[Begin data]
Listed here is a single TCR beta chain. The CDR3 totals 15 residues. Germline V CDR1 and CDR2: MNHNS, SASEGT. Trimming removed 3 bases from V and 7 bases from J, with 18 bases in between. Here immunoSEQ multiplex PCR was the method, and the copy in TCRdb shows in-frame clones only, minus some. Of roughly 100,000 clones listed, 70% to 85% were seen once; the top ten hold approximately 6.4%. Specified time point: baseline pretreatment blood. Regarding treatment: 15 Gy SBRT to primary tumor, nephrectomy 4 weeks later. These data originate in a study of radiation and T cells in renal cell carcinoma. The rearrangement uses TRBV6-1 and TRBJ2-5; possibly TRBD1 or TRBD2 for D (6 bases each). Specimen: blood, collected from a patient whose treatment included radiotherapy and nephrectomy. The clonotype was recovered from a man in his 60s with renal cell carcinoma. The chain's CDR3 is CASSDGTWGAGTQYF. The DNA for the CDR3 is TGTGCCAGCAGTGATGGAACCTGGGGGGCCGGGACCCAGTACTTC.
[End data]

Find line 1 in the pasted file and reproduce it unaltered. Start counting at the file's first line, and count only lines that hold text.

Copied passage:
Listed here is a single TCR beta chain. The CDR3 totals 15 residues. Germline V CDR1 and CDR2: MNHNS, SASEGT. Trimming removed 3 bases from V and 7 bases from J, with 18 bases in between. Here immunoSEQ multiplex PCR was the method, and the copy in TCRdb shows in-frame clones only, minus some. Of roughly 100,000 clones listed, 70% to 85% were seen once; the top ten hold approximately 6.4%. Specified time point: baseline pretreatment blood. Regarding treatment: 15 Gy SBRT to primary tumor, nephrectomy 4 weeks later. These data originate in a study of radiation and T cells in renal cell carcinoma. The rearrangement uses TRBV6-1 and TRBJ2-5; possibly TRBD1 or TRBD2 for D (6 bases each). Specimen: blood, collected from a patient whose treatment included radiotherapy and nephrectomy. The clonotype was recovered from a man in his 60s with renal cell carcinoma. The chain's CDR3 is CASSDGTWGAGTQYF. The DNA for the CDR3 is TGTGCCAGCAGTGATGGAACCTGGGGGGCCGGGACCCAGTACTTC.